Posted by: Robert Horwitz | October 14, 2019

The New California Office of Tax Appeals Demonstrates Its Independence from the FTB by Robert S. Horwitz

At one time, the FTB took the position that a foreign limited liability company (LLC) did business in California, and was thus required to pay the annual $800 LLC tax, if it was a member of a LLC that did business in California.  In 2017, a California Court of Appeal in Swart Enterprises, Inc. v. FTB, 7 Cal. App. 497, held that a foreign entity that was a minority member of a manager-managed LLC, and had no other connection to California, did not do business in California and thus was not liable for the tax.

The FTB accepted the Swart decision, but took the position that Swart created a bright-line test based on ownership: since Swart owned 0.2% of a California LLC, a foreign entity that owned more than 0.2% of a California LLC was doing business in California.  In Satview Broadband, Ltd., Case No. 18010756 (Sept. 25, 2018), the California Office of Tax Appeals (OTA) rejected the FTB’s position.   A link to the Satview opinion is was not a precedential decision and thus was not binding, so the FTB continued to adhere to its bright-line test.

Along comes Jali, LLC, OTA Case No. 18073414.  Jali is a foreign LLC that owned a minority membership interest in Bullseye LLC, which did business in California.  The FTB asserted Jali had a filing obligation, so Jali paid the tax for 2012 – 2016 and filed refund claims.  The FTB denied the claims since Jali ’s ownership percentage (1. 12 % to 4.75%) exceeded the 0.2 % bright line.  Jali filed an appeal.

The OTA was not having the FTB’s claim that Swart set a “bright line” based on owning 0.2% or less of a California LLC.  The OTA identified what the Court in Swart deemed the relevant factors: that “Swart had no interest in any specific property of Cypress LLC, it was not personally liable for the obligations of Cypress LLC, it had no right to act on behalf of or to bind Cypress LLC and, most importantly, it had no ability to participate in the management and control of Cypress LLC.”  Thus, it found that “Swart did not establish a bright-line 0.2 percent ownership threshold for purposes of making nexus determinations for out-of-state members holding interests in in-state LLCs classified as partnerships.”  Since the relevant facts concerning Jali were indistinguishable from those in Swart, the OTA held that it was entitled to a refund.  The OTA ended by noting:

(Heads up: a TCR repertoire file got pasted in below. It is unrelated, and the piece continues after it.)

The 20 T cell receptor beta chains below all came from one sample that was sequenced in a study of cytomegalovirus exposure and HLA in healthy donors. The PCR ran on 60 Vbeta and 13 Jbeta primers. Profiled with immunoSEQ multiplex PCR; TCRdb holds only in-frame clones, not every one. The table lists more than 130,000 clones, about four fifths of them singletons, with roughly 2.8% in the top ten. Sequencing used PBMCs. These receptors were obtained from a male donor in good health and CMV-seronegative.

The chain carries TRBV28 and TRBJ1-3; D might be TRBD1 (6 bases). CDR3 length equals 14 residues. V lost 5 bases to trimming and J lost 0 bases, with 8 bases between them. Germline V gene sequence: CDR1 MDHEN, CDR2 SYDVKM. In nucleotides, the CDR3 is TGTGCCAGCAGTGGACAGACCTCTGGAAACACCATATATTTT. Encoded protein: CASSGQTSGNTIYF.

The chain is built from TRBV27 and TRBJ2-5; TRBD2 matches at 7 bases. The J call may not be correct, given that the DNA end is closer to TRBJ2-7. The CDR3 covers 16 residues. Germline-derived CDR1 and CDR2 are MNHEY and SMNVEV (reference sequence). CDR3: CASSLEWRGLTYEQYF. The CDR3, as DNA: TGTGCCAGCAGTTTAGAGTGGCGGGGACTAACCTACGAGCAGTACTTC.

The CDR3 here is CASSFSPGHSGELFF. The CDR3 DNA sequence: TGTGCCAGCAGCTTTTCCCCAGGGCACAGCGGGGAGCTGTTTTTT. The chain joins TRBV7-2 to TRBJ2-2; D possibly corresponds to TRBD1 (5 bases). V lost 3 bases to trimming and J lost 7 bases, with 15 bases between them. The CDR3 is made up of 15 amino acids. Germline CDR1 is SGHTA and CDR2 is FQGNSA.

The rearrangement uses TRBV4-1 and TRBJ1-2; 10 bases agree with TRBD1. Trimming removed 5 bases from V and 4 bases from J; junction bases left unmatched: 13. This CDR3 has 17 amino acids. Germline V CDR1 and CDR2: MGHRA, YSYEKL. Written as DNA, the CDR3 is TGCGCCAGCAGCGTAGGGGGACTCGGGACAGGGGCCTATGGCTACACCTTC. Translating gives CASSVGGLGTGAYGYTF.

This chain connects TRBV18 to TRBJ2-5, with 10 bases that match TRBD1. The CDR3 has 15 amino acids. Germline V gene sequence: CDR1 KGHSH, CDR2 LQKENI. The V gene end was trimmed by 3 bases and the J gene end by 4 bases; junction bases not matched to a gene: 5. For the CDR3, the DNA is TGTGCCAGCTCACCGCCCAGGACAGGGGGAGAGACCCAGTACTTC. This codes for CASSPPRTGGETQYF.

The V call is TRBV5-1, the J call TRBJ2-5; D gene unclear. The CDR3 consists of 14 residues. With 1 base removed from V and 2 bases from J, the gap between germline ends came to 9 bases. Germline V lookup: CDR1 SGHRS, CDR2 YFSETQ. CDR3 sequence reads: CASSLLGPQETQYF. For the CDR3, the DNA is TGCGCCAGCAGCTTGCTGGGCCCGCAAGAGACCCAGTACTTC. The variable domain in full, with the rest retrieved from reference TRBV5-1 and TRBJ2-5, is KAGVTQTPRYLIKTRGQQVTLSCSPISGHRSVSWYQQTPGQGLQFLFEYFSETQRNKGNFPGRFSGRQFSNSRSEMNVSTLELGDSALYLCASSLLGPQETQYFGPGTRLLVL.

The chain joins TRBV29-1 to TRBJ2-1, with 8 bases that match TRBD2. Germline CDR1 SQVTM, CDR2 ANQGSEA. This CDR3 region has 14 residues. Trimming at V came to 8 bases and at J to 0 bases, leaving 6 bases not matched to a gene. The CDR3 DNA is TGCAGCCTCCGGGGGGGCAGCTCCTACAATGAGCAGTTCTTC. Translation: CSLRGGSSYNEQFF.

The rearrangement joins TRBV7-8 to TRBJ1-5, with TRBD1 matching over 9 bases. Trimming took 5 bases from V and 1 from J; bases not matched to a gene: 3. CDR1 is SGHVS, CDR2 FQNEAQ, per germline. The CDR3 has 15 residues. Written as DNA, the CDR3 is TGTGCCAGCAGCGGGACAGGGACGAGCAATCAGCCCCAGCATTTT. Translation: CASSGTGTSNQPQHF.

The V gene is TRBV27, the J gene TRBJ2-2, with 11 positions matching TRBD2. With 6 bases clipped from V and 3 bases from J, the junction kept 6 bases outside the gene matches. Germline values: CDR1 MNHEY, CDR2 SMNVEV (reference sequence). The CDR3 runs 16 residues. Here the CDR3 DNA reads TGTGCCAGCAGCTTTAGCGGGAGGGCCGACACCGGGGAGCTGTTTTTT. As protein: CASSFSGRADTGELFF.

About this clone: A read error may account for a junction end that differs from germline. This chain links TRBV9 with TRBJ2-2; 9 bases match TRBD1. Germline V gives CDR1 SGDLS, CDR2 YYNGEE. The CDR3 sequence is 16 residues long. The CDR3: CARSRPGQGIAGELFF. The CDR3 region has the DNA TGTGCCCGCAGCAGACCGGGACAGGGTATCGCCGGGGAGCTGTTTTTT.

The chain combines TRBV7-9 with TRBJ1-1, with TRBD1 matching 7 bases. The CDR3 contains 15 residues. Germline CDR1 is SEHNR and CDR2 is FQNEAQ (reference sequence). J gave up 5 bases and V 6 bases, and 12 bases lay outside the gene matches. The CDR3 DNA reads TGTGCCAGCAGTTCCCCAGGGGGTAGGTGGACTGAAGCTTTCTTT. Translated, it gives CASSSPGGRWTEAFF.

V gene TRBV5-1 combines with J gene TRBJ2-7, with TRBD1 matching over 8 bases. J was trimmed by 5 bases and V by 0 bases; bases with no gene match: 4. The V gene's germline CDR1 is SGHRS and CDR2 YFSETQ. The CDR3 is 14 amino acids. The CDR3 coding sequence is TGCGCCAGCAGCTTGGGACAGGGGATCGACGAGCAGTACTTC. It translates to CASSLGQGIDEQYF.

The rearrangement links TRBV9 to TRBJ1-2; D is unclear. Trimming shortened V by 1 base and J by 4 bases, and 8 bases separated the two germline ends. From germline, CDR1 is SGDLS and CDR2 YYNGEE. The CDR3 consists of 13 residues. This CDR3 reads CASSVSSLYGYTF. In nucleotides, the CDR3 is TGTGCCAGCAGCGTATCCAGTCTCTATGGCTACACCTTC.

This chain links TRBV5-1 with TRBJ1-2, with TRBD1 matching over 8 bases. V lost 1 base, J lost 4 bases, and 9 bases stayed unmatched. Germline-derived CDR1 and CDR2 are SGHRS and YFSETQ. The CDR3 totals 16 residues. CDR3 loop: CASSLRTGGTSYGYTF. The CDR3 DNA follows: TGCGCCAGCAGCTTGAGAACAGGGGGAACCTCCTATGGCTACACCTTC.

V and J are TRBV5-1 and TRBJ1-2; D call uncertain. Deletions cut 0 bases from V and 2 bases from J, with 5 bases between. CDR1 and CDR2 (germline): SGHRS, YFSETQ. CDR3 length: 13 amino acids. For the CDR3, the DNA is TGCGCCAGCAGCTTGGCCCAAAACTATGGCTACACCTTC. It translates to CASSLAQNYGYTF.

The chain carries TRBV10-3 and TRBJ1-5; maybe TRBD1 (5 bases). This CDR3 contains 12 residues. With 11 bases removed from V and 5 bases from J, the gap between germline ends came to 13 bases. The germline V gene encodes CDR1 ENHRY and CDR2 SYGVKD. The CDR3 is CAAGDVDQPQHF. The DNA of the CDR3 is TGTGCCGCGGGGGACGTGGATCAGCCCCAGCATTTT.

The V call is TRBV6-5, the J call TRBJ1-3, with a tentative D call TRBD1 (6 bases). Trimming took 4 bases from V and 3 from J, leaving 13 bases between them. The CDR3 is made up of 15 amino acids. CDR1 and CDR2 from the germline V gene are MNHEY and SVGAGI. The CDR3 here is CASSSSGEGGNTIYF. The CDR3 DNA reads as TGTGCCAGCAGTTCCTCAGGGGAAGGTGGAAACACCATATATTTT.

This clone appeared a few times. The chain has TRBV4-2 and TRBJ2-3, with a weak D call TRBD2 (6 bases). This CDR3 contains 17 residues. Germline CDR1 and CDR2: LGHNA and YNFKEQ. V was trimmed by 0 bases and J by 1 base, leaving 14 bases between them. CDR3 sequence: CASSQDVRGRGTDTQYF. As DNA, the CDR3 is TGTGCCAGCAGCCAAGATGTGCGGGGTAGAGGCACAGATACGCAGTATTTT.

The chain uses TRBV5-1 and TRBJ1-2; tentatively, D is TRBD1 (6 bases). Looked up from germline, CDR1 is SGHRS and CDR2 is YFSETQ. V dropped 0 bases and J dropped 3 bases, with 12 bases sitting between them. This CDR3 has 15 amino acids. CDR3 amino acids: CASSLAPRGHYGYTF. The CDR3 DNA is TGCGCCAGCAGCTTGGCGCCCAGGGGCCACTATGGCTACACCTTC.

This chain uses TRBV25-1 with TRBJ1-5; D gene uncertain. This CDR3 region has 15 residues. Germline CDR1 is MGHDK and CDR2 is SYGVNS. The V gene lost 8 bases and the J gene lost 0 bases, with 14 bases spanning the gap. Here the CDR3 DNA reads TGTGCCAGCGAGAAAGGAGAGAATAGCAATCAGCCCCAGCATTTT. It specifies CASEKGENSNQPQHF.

“While ownership percentages may be a factor in nexus determinations, it is not necessarily dispositive, as one must still generally conduct a fact-intensive inquiry into the relationship between the out-of-state member and the in-state LLC.  This may include whether the in-state LLC is manager-managed, whether the out-of-state member holds a non-managing member interest, and whether the out-of-state member is involved in the business activities of the in-state LLC.”

A link to the Jali opinion is

Two important points we should take from this decision:  first, a foreign minority investor in a manager-managed California LLC will not be liable for the annual $800 LLC tax if it is not involved in managing the LLC’s business; second and perhaps more significant, is that the OTA is not going to be a rubber stamp for taxing agencies. Some in the tax community had expressed concern that the newly -formed OTA would not be sufficiently independent from the taxing authorities.  Jali suggests the OTA is exercising its independence and that is a good thing for tax administration.

Contact Robert S. Horwitz at or 310.281.3200   Mr. Horwitz is a principal at Hochman Salkin Toscher Perez P.C., former Chair of the Taxation Section, California Lawyers’ Association, a Fellow of the American College of Tax Counsel, a former Assistant United States Attorney and a former Trial Attorney, United States Department of Justice Tax Division.  He represents clients throughout the United States and elsewhere involving federal and state administrative civil tax disputes and tax litigation as well as defending criminal tax investigations and prosecutions. Additional information is available at

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